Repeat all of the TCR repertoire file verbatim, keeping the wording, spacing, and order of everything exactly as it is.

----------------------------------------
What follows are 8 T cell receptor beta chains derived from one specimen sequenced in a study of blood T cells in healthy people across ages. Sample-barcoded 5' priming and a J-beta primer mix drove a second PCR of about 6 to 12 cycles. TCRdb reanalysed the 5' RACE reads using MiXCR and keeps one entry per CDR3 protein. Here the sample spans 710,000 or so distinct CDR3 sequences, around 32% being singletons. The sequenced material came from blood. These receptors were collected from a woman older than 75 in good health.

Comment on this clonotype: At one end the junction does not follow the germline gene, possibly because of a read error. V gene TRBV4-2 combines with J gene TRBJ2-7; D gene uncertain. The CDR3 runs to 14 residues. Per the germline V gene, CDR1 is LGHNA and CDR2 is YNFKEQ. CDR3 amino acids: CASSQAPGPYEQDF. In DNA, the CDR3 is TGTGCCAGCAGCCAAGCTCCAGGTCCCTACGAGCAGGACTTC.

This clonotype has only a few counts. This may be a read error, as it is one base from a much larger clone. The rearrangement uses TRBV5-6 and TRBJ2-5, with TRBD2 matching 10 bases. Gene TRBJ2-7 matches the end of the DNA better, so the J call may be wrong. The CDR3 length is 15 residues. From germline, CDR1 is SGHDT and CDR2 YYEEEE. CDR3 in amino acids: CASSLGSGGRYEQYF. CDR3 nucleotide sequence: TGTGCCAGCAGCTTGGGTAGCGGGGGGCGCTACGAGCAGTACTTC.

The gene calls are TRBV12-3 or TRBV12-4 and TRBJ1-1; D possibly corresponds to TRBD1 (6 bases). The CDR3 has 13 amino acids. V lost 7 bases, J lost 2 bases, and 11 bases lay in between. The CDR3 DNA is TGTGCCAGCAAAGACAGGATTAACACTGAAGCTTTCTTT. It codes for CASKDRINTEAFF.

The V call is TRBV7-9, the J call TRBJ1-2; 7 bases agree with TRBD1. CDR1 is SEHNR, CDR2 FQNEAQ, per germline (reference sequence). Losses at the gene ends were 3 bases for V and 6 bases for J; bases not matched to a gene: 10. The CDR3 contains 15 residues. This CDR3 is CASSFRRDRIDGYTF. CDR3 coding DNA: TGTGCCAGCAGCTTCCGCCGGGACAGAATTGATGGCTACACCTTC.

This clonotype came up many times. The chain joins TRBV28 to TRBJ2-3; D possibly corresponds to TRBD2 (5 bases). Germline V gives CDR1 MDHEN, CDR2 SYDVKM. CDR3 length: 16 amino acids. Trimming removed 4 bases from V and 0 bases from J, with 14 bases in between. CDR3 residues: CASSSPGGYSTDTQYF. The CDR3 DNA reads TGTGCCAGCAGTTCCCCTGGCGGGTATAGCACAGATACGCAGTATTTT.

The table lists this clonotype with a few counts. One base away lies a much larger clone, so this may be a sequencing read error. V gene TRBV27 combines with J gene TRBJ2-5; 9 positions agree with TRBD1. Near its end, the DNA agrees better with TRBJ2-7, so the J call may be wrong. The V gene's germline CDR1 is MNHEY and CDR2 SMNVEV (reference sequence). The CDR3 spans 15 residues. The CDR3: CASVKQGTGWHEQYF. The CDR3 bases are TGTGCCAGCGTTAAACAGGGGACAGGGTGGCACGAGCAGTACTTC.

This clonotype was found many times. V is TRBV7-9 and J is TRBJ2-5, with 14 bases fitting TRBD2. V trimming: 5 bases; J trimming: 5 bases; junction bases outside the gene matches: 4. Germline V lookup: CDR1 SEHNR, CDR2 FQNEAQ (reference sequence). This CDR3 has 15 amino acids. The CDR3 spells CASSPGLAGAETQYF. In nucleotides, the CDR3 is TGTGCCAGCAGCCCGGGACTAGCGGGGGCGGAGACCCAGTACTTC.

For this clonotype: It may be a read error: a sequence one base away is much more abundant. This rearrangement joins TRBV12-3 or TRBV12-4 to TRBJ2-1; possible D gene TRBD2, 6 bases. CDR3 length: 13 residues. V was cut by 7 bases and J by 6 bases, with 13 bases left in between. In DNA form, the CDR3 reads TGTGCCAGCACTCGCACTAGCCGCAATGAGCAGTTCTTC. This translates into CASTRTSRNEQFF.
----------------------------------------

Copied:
What follows are 8 T cell receptor beta chains derived from one specimen sequenced in a study of blood T cells in healthy people across ages. Sample-barcoded 5' priming and a J-beta primer mix drove a second PCR of about 6 to 12 cycles. TCRdb reanalysed the 5' RACE reads using MiXCR and keeps one entry per CDR3 protein. Here the sample spans 710,000 or so distinct CDR3 sequences, around 32% being singletons. The sequenced material came from blood. These receptors were collected from a woman older than 75 in good health.

Comment on this clonotype: At one end the junction does not follow the germline gene, possibly because of a read error. V gene TRBV4-2 combines with J gene TRBJ2-7; D gene uncertain. The CDR3 runs to 14 residues. Per the germline V gene, CDR1 is LGHNA and CDR2 is YNFKEQ. CDR3 amino acids: CASSQAPGPYEQDF. In DNA, the CDR3 is TGTGCCAGCAGCCAAGCTCCAGGTCCCTACGAGCAGGACTTC.

This clonotype has only a few counts. This may be a read error, as it is one base from a much larger clone. The rearrangement uses TRBV5-6 and TRBJ2-5, with TRBD2 matching 10 bases. Gene TRBJ2-7 matches the end of the DNA better, so the J call may be wrong. The CDR3 length is 15 residues. From germline, CDR1 is SGHDT and CDR2 YYEEEE. CDR3 in amino acids: CASSLGSGGRYEQYF. CDR3 nucleotide sequence: TGTGCCAGCAGCTTGGGTAGCGGGGGGCGCTACGAGCAGTACTTC.

The gene calls are TRBV12-3 or TRBV12-4 and TRBJ1-1; D possibly corresponds to TRBD1 (6 bases). The CDR3 has 13 amino acids. V lost 7 bases, J lost 2 bases, and 11 bases lay in between. The CDR3 DNA is TGTGCCAGCAAAGACAGGATTAACACTGAAGCTTTCTTT. It codes for CASKDRINTEAFF.

The V call is TRBV7-9, the J call TRBJ1-2; 7 bases agree with TRBD1. CDR1 is SEHNR, CDR2 FQNEAQ, per germline (reference sequence). Losses at the gene ends were 3 bases for V and 6 bases for J; bases not matched to a gene: 10. The CDR3 contains 15 residues. This CDR3 is CASSFRRDRIDGYTF. CDR3 coding DNA: TGTGCCAGCAGCTTCCGCCGGGACAGAATTGATGGCTACACCTTC.

This clonotype came up many times. The chain joins TRBV28 to TRBJ2-3; D possibly corresponds to TRBD2 (5 bases). Germline V gives CDR1 MDHEN, CDR2 SYDVKM. CDR3 length: 16 amino acids. Trimming removed 4 bases from V and 0 bases from J, with 14 bases in between. CDR3 residues: CASSSPGGYSTDTQYF. The CDR3 DNA reads TGTGCCAGCAGTTCCCCTGGCGGGTATAGCACAGATACGCAGTATTTT.

The table lists this clonotype with a few counts. One base away lies a much larger clone, so this may be a sequencing read error. V gene TRBV27 combines with J gene TRBJ2-5; 9 positions agree with TRBD1. Near its end, the DNA agrees better with TRBJ2-7, so the J call may be wrong. The V gene's germline CDR1 is MNHEY and CDR2 SMNVEV (reference sequence). The CDR3 spans 15 residues. The CDR3: CASVKQGTGWHEQYF. The CDR3 bases are TGTGCCAGCGTTAAACAGGGGACAGGGTGGCACGAGCAGTACTTC.

This clonotype was found many times. V is TRBV7-9 and J is TRBJ2-5, with 14 bases fitting TRBD2. V trimming: 5 bases; J trimming: 5 bases; junction bases outside the gene matches: 4. Germline V lookup: CDR1 SEHNR, CDR2 FQNEAQ (reference sequence). This CDR3 has 15 amino acids. The CDR3 spells CASSPGLAGAETQYF. In nucleotides, the CDR3 is TGTGCCAGCAGCCCGGGACTAGCGGGGGCGGAGACCCAGTACTTC.

For this clonotype: It may be a read error: a sequence one base away is much more abundant. This rearrangement joins TRBV12-3 or TRBV12-4 to TRBJ2-1; possible D gene TRBD2, 6 bases. CDR3 length: 13 residues. V was cut by 7 bases and J by 6 bases, with 13 bases left in between. In DNA form, the CDR3 reads TGTGCCAGCACTCGCACTAGCCGCAATGAGCAGTTCTTC. This translates into CASTRTSRNEQFF.